The pitching and the writing quality are two entirely separate things. A lot of people, when they hire you, it’s not based on your writing quality. I see writers all the time who can send me a fantastic portfolio because everything they’ve written has gone through an extremely solid editing process. And then when I work with them directly, they’re actually not nearly as good as their portfolio would suggest, but that’s okay. They can still make money, because even if I don’t rehire them, I hired them once, and there are a hundred other people willing to hire them once again. There’s a limitless number of businesses out there willing to hire you. So just by virtue of pitching and hustling, you can make a full-time income very reliably—very predictably—in this field.

Once you want to move beyond $4k a month, you need to start actually being good and taking advantage of repeat business. Then we hit $8k—if you’re actually good and you’re hustling on the pitching—we’re hitting $8k per month, pretty consistently…pretty reliably. I think that’s a completely attainable goal for most writers. 

Again, moving past that, we get up to about the $15k per month mark. If you’re the type of person who is just pretty good at most things you do, is a highly competent person, you’re willing to take a little bit of risk, you’re willing to push yourself, get out of your comfort zone fairly consistently… I know a lot of great writers operating at around the $15k per month level. Now we’re getting into that top 10%—maybe even a little past that range—of writers. 

At that kind of price point, you can hang out there without really being overworked. I stopped freelancing for nine months to put together my course, and then when COVID hit, I got a little bit spooked with how that was going affect my training sales, so I started saying yes to freelancing again. I was back to $15k per month, almost overnight.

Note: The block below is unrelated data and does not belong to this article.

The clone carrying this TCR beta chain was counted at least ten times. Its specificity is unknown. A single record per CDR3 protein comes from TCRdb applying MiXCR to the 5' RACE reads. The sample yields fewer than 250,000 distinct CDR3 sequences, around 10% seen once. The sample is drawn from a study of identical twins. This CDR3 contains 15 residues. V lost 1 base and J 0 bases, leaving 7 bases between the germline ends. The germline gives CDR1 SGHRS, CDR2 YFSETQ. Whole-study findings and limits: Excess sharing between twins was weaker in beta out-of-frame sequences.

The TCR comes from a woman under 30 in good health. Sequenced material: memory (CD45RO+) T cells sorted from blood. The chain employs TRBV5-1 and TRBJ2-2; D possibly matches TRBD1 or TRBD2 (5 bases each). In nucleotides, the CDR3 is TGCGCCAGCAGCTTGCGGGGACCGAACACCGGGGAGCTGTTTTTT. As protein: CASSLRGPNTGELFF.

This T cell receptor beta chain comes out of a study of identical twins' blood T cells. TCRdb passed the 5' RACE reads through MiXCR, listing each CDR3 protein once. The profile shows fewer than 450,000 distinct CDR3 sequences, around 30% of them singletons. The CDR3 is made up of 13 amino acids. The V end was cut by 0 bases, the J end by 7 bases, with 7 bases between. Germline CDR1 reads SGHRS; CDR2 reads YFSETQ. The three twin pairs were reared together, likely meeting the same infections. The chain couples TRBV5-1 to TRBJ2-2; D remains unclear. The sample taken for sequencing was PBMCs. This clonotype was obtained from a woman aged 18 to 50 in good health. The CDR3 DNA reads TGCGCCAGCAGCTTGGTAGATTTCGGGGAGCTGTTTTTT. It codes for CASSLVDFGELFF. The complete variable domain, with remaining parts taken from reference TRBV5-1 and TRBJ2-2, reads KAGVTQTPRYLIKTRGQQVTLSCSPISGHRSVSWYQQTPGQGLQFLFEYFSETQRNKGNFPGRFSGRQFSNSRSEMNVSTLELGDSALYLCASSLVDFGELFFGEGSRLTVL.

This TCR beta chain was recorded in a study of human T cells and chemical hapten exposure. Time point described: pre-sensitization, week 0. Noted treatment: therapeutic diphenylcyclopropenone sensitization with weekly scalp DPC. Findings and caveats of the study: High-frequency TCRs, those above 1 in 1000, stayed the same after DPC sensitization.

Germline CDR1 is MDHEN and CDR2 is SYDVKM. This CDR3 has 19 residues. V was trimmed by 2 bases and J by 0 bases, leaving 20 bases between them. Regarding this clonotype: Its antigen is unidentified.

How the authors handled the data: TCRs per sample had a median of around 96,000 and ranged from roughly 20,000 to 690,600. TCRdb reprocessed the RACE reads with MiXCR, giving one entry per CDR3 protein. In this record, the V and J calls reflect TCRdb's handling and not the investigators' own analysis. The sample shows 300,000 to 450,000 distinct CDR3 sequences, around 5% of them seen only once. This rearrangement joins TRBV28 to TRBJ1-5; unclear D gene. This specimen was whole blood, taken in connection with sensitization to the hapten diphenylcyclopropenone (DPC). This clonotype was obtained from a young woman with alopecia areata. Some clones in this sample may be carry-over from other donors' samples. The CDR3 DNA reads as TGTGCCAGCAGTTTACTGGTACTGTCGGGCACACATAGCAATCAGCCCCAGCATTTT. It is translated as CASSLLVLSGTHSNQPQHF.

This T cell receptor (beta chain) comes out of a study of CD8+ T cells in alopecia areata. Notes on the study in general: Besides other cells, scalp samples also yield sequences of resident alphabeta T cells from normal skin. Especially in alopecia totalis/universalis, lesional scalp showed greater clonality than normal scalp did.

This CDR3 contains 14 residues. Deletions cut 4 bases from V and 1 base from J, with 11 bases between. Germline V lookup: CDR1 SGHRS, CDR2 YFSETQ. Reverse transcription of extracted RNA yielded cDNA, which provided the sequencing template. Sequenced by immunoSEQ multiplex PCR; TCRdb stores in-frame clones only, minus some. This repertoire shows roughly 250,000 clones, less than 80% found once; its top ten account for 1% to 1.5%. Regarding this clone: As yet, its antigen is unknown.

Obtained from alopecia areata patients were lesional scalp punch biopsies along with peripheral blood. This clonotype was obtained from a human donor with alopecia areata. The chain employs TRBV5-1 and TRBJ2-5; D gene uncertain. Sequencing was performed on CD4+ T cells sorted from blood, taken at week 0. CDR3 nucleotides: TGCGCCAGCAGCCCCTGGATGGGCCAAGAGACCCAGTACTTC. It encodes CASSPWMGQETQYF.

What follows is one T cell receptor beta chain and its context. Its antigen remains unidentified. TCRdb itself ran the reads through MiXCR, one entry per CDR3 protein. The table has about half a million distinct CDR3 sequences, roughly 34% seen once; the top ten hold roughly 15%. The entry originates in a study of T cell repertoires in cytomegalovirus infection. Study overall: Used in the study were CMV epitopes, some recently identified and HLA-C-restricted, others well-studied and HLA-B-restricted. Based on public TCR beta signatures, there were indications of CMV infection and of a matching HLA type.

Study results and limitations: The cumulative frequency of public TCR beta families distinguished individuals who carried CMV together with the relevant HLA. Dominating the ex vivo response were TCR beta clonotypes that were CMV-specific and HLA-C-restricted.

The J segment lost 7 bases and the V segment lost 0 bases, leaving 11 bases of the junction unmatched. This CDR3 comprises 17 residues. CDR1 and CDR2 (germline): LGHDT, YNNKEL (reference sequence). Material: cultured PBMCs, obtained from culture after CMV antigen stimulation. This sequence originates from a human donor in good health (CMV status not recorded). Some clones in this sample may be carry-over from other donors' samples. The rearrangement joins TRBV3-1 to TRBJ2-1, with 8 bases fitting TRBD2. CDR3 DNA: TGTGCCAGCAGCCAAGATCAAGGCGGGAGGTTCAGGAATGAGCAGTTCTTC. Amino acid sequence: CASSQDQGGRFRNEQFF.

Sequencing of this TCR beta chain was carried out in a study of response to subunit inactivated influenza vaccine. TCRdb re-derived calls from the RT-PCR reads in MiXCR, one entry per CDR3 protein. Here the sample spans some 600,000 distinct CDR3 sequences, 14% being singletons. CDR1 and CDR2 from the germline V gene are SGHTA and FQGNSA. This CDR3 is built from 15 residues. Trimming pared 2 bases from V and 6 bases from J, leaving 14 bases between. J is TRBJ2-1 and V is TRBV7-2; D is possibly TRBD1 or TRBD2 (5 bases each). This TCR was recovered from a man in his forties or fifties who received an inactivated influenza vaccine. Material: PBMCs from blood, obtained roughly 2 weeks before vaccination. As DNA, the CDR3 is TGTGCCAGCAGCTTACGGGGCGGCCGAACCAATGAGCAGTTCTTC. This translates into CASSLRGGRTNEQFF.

Once you’re at that price point, it’s a very reliable price point to be at.

Past that is when we start to get beyond the scope of freelancing. You’re needing to start doing more consulting, more affiliate sales, more this, that or the other, evolving your business in various ways. 

But for 99% of careers, if you can hit $8k per month, you’re doing great.

If you can hit $15k per month, last time I checked, that was at least top 5% income—it might even have been higher than that. But when we talk about pure yearly income, we’re talking about a very high percentile there.

So to me, when I look at those price points—and that’s measured across a lot of different people that I’ve seen with various skillsets…these aren’t all identical people—then I think it’s pretty conclusive that copywriting is a high income skill; it’s a lucrative skill; it’s a reliable skill. 

If you’re willing to do the pitching, there’s a fairly high floor, and the ceiling is—it’s not an infinitely scalable business model—but it’s very easy to pivot into more scalable business models, and you’ve got a ton of great cash flow. 

One student of mine—already become a good friend—is a real estate investor. He’s using copywriting to create cash flow to invest in his much more high-wealth, highly scalable business of real estate investing. So the ceiling is virtually endless in that capacity, but again, that takes it beyond the scope of freelancing.

Anyway, I hope that sheds some light on things with regard to the question, “How lucrative is copywriting?” I’ll catch ya later.

Share Your Thoughts

I hope this was helpful, and I’d love to hear your thoughts on this topic in the comments below.

Plus, if you have a question you want answered on a future Write Bites episode, ask in the comments, and I’ll add it to the schedule.